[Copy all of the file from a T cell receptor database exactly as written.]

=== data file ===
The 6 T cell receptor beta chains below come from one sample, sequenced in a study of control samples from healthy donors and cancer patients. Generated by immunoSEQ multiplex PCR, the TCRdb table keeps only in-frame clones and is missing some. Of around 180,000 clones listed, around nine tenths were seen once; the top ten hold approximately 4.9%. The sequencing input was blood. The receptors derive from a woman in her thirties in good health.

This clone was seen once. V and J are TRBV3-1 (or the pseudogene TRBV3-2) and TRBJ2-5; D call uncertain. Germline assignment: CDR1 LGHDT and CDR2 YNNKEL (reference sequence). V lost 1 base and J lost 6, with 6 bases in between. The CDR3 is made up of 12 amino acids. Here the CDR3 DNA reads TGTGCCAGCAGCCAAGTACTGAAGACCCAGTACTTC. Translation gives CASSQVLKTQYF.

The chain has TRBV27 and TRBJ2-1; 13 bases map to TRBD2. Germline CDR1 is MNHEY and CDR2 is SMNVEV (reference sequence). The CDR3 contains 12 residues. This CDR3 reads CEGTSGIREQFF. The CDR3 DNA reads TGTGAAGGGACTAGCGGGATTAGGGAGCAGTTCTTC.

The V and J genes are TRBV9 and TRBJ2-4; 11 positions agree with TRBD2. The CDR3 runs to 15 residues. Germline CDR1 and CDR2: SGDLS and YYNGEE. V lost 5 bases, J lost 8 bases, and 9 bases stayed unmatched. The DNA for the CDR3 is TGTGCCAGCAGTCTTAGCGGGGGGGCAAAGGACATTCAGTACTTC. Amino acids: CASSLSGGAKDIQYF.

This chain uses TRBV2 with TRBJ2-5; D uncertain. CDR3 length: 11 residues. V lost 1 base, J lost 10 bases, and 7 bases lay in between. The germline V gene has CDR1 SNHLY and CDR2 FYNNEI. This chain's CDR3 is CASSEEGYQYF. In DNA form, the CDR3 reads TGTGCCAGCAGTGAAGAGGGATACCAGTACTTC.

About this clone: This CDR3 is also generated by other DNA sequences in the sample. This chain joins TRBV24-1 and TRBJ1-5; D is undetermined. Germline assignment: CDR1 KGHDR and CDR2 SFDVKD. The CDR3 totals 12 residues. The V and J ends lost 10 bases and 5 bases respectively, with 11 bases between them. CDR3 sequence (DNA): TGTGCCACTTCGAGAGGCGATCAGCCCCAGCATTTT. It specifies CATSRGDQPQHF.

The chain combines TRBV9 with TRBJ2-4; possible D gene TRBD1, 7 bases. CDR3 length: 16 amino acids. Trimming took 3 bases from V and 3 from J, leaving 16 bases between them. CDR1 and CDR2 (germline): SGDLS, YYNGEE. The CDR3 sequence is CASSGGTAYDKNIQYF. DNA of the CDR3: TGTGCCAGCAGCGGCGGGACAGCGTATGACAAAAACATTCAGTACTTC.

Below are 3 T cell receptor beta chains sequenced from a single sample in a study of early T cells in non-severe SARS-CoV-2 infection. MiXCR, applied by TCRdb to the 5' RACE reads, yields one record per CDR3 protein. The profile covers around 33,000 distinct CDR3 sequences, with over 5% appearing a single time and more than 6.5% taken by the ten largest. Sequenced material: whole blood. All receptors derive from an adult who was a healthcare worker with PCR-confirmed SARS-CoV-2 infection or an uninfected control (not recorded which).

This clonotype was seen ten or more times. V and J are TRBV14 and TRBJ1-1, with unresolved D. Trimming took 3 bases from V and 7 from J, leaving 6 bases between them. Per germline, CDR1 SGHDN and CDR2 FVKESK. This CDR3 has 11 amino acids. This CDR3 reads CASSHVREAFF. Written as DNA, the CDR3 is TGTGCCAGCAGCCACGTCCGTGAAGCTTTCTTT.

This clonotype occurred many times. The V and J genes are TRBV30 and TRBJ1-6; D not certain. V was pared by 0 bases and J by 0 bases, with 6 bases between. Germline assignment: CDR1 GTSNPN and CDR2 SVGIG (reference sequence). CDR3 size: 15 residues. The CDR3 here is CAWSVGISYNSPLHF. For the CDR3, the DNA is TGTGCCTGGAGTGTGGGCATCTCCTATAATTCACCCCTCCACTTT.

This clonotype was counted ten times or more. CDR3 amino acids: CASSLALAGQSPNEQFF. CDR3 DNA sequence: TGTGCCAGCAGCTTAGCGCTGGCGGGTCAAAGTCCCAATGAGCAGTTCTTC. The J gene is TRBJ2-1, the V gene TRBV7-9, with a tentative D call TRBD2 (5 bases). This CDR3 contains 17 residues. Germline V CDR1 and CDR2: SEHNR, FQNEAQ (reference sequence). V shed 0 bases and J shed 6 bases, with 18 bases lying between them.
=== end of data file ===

The 6 T cell receptor beta chains below come from one sample, sequenced in a study of control samples from healthy donors and cancer patients. Generated by immunoSEQ multiplex PCR, the TCRdb table keeps only in-frame clones and is missing some. Of around 180,000 clones listed, around nine tenths were seen once; the top ten hold approximately 4.9%. The sequencing input was blood. The receptors derive from a woman in her thirties in good health.

This clone was seen once. V and J are TRBV3-1 (or the pseudogene TRBV3-2) and TRBJ2-5; D call uncertain. Germline assignment: CDR1 LGHDT and CDR2 YNNKEL (reference sequence). V lost 1 base and J lost 6, with 6 bases in between. The CDR3 is made up of 12 amino acids. Here the CDR3 DNA reads TGTGCCAGCAGCCAAGTACTGAAGACCCAGTACTTC. Translation gives CASSQVLKTQYF.

The chain has TRBV27 and TRBJ2-1; 13 bases map to TRBD2. Germline CDR1 is MNHEY and CDR2 is SMNVEV (reference sequence). The CDR3 contains 12 residues. This CDR3 reads CEGTSGIREQFF. The CDR3 DNA reads TGTGAAGGGACTAGCGGGATTAGGGAGCAGTTCTTC.

The V and J genes are TRBV9 and TRBJ2-4; 11 positions agree with TRBD2. The CDR3 runs to 15 residues. Germline CDR1 and CDR2: SGDLS and YYNGEE. V lost 5 bases, J lost 8 bases, and 9 bases stayed unmatched. The DNA for the CDR3 is TGTGCCAGCAGTCTTAGCGGGGGGGCAAAGGACATTCAGTACTTC. Amino acids: CASSLSGGAKDIQYF.

This chain uses TRBV2 with TRBJ2-5; D uncertain. CDR3 length: 11 residues. V lost 1 base, J lost 10 bases, and 7 bases lay in between. The germline V gene has CDR1 SNHLY and CDR2 FYNNEI. This chain's CDR3 is CASSEEGYQYF. In DNA form, the CDR3 reads TGTGCCAGCAGTGAAGAGGGATACCAGTACTTC.

About this clone: This CDR3 is also generated by other DNA sequences in the sample. This chain joins TRBV24-1 and TRBJ1-5; D is undetermined. Germline assignment: CDR1 KGHDR and CDR2 SFDVKD. The CDR3 totals 12 residues. The V and J ends lost 10 bases and 5 bases respectively, with 11 bases between them. CDR3 sequence (DNA): TGTGCCACTTCGAGAGGCGATCAGCCCCAGCATTTT. It specifies CATSRGDQPQHF.

The chain combines TRBV9 with TRBJ2-4; possible D gene TRBD1, 7 bases. CDR3 length: 16 amino acids. Trimming took 3 bases from V and 3 from J, leaving 16 bases between them. CDR1 and CDR2 (germline): SGDLS, YYNGEE. The CDR3 sequence is CASSGGTAYDKNIQYF. DNA of the CDR3: TGTGCCAGCAGCGGCGGGACAGCGTATGACAAAAACATTCAGTACTTC.

Below are 3 T cell receptor beta chains sequenced from a single sample in a study of early T cells in non-severe SARS-CoV-2 infection. MiXCR, applied by TCRdb to the 5' RACE reads, yields one record per CDR3 protein. The profile covers around 33,000 distinct CDR3 sequences, with over 5% appearing a single time and more than 6.5% taken by the ten largest. Sequenced material: whole blood. All receptors derive from an adult who was a healthcare worker with PCR-confirmed SARS-CoV-2 infection or an uninfected control (not recorded which).

This clonotype was seen ten or more times. V and J are TRBV14 and TRBJ1-1, with unresolved D. Trimming took 3 bases from V and 7 from J, leaving 6 bases between them. Per germline, CDR1 SGHDN and CDR2 FVKESK. This CDR3 has 11 amino acids. This CDR3 reads CASSHVREAFF. Written as DNA, the CDR3 is TGTGCCAGCAGCCACGTCCGTGAAGCTTTCTTT.

This clonotype occurred many times. The V and J genes are TRBV30 and TRBJ1-6; D not certain. V was pared by 0 bases and J by 0 bases, with 6 bases between. Germline assignment: CDR1 GTSNPN and CDR2 SVGIG (reference sequence). CDR3 size: 15 residues. The CDR3 here is CAWSVGISYNSPLHF. For the CDR3, the DNA is TGTGCCTGGAGTGTGGGCATCTCCTATAATTCACCCCTCCACTTT.

This clonotype was counted ten times or more. CDR3 amino acids: CASSLALAGQSPNEQFF. CDR3 DNA sequence: TGTGCCAGCAGCTTAGCGCTGGCGGGTCAAAGTCCCAATGAGCAGTTCTTC. The J gene is TRBJ2-1, the V gene TRBV7-9, with a tentative D call TRBD2 (5 bases). This CDR3 contains 17 residues. Germline V CDR1 and CDR2: SEHNR, FQNEAQ (reference sequence). V shed 0 bases and J shed 6 bases, with 18 bases lying between them.